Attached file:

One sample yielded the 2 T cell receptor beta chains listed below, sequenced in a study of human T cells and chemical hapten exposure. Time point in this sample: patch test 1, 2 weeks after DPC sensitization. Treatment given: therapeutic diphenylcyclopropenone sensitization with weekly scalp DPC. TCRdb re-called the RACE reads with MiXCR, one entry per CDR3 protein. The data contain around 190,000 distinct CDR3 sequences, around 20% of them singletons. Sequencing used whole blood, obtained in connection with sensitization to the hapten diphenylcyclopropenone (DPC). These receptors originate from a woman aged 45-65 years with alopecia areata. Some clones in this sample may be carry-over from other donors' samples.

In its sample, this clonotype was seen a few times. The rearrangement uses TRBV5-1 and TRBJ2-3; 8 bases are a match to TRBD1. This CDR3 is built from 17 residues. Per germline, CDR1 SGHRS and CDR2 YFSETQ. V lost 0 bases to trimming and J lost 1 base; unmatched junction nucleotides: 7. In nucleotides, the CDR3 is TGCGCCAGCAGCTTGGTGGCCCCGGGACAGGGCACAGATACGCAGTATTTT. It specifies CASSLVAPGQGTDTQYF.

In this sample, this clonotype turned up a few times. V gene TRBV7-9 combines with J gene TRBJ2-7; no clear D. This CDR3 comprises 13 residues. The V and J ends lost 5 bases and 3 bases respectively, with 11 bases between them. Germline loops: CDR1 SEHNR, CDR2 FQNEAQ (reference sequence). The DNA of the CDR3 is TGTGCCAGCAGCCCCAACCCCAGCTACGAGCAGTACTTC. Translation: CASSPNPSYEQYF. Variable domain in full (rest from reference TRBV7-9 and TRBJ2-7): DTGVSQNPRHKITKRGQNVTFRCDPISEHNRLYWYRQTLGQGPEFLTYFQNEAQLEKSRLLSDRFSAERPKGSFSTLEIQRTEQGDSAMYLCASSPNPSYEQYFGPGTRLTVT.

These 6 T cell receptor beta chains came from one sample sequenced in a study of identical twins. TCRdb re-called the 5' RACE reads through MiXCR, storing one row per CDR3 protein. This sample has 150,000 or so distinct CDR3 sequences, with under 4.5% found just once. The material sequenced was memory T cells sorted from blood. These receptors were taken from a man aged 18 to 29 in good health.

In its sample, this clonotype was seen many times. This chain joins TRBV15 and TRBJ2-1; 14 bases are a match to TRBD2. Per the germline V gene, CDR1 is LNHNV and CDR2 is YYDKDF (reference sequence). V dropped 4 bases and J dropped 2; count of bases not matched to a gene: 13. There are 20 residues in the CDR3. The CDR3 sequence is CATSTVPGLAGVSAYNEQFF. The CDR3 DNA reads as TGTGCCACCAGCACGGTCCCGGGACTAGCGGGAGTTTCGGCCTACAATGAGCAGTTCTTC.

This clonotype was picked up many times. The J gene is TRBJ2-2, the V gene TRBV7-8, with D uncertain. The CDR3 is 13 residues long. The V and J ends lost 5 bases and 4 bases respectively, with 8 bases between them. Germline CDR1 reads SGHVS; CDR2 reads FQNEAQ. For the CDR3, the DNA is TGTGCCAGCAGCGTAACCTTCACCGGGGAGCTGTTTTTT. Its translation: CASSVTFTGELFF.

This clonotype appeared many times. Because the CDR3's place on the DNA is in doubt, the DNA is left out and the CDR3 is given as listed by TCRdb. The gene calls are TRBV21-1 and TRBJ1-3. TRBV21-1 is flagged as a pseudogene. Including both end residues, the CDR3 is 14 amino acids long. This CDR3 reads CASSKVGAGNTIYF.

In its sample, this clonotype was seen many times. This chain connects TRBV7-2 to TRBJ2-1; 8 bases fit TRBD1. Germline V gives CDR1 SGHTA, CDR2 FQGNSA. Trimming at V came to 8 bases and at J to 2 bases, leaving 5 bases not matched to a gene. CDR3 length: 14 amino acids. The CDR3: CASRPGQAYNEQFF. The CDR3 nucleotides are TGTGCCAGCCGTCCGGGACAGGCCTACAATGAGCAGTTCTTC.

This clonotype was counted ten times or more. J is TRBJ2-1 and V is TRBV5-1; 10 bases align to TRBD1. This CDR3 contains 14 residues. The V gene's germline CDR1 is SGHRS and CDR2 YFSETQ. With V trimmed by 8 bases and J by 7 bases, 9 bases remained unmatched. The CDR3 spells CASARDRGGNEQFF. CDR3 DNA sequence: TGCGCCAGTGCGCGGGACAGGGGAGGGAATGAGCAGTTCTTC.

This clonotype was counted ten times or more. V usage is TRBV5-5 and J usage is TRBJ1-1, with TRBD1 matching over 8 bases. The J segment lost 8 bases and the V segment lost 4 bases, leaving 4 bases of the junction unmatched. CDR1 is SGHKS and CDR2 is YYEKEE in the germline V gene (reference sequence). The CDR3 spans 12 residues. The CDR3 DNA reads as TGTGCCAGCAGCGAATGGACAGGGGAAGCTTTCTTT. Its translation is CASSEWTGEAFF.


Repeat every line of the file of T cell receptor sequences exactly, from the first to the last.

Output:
One sample yielded the 2 T cell receptor beta chains listed below, sequenced in a study of human T cells and chemical hapten exposure. Time point in this sample: patch test 1, 2 weeks after DPC sensitization. Treatment given: therapeutic diphenylcyclopropenone sensitization with weekly scalp DPC. TCRdb re-called the RACE reads with MiXCR, one entry per CDR3 protein. The data contain around 190,000 distinct CDR3 sequences, around 20% of them singletons. Sequencing used whole blood, obtained in connection with sensitization to the hapten diphenylcyclopropenone (DPC). These receptors originate from a woman aged 45-65 years with alopecia areata. Some clones in this sample may be carry-over from other donors' samples.

In its sample, this clonotype was seen a few times. The rearrangement uses TRBV5-1 and TRBJ2-3; 8 bases are a match to TRBD1. This CDR3 is built from 17 residues. Per germline, CDR1 SGHRS and CDR2 YFSETQ. V lost 0 bases to trimming and J lost 1 base; unmatched junction nucleotides: 7. In nucleotides, the CDR3 is TGCGCCAGCAGCTTGGTGGCCCCGGGACAGGGCACAGATACGCAGTATTTT. It specifies CASSLVAPGQGTDTQYF.

In this sample, this clonotype turned up a few times. V gene TRBV7-9 combines with J gene TRBJ2-7; no clear D. This CDR3 comprises 13 residues. The V and J ends lost 5 bases and 3 bases respectively, with 11 bases between them. Germline loops: CDR1 SEHNR, CDR2 FQNEAQ (reference sequence). The DNA of the CDR3 is TGTGCCAGCAGCCCCAACCCCAGCTACGAGCAGTACTTC. Translation: CASSPNPSYEQYF. Variable domain in full (rest from reference TRBV7-9 and TRBJ2-7): DTGVSQNPRHKITKRGQNVTFRCDPISEHNRLYWYRQTLGQGPEFLTYFQNEAQLEKSRLLSDRFSAERPKGSFSTLEIQRTEQGDSAMYLCASSPNPSYEQYFGPGTRLTVT.

These 6 T cell receptor beta chains came from one sample sequenced in a study of identical twins. TCRdb re-called the 5' RACE reads through MiXCR, storing one row per CDR3 protein. This sample has 150,000 or so distinct CDR3 sequences, with under 4.5% found just once. The material sequenced was memory T cells sorted from blood. These receptors were taken from a man aged 18 to 29 in good health.

In its sample, this clonotype was seen many times. This chain joins TRBV15 and TRBJ2-1; 14 bases are a match to TRBD2. Per the germline V gene, CDR1 is LNHNV and CDR2 is YYDKDF (reference sequence). V dropped 4 bases and J dropped 2; count of bases not matched to a gene: 13. There are 20 residues in the CDR3. The CDR3 sequence is CATSTVPGLAGVSAYNEQFF. The CDR3 DNA reads as TGTGCCACCAGCACGGTCCCGGGACTAGCGGGAGTTTCGGCCTACAATGAGCAGTTCTTC.

This clonotype was picked up many times. The J gene is TRBJ2-2, the V gene TRBV7-8, with D uncertain. The CDR3 is 13 residues long. The V and J ends lost 5 bases and 4 bases respectively, with 8 bases between them. Germline CDR1 reads SGHVS; CDR2 reads FQNEAQ. For the CDR3, the DNA is TGTGCCAGCAGCGTAACCTTCACCGGGGAGCTGTTTTTT. Its translation: CASSVTFTGELFF.

This clonotype appeared many times. Because the CDR3's place on the DNA is in doubt, the DNA is left out and the CDR3 is given as listed by TCRdb. The gene calls are TRBV21-1 and TRBJ1-3. TRBV21-1 is flagged as a pseudogene. Including both end residues, the CDR3 is 14 amino acids long. This CDR3 reads CASSKVGAGNTIYF.

In its sample, this clonotype was seen many times. This chain connects TRBV7-2 to TRBJ2-1; 8 bases fit TRBD1. Germline V gives CDR1 SGHTA, CDR2 FQGNSA. Trimming at V came to 8 bases and at J to 2 bases, leaving 5 bases not matched to a gene. CDR3 length: 14 amino acids. The CDR3: CASRPGQAYNEQFF. The CDR3 nucleotides are TGTGCCAGCCGTCCGGGACAGGCCTACAATGAGCAGTTCTTC.

This clonotype was counted ten times or more. J is TRBJ2-1 and V is TRBV5-1; 10 bases align to TRBD1. This CDR3 contains 14 residues. The V gene's germline CDR1 is SGHRS and CDR2 YFSETQ. With V trimmed by 8 bases and J by 7 bases, 9 bases remained unmatched. The CDR3 spells CASARDRGGNEQFF. CDR3 DNA sequence: TGCGCCAGTGCGCGGGACAGGGGAGGGAATGAGCAGTTCTTC.

This clonotype was counted ten times or more. V usage is TRBV5-5 and J usage is TRBJ1-1, with TRBD1 matching over 8 bases. The J segment lost 8 bases and the V segment lost 4 bases, leaving 4 bases of the junction unmatched. CDR1 is SGHKS and CDR2 is YYEKEE in the germline V gene (reference sequence). The CDR3 spans 12 residues. The CDR3 DNA reads as TGTGCCAGCAGCGAATGGACAGGGGAAGCTTTCTTT. Its translation is CASSEWTGEAFF.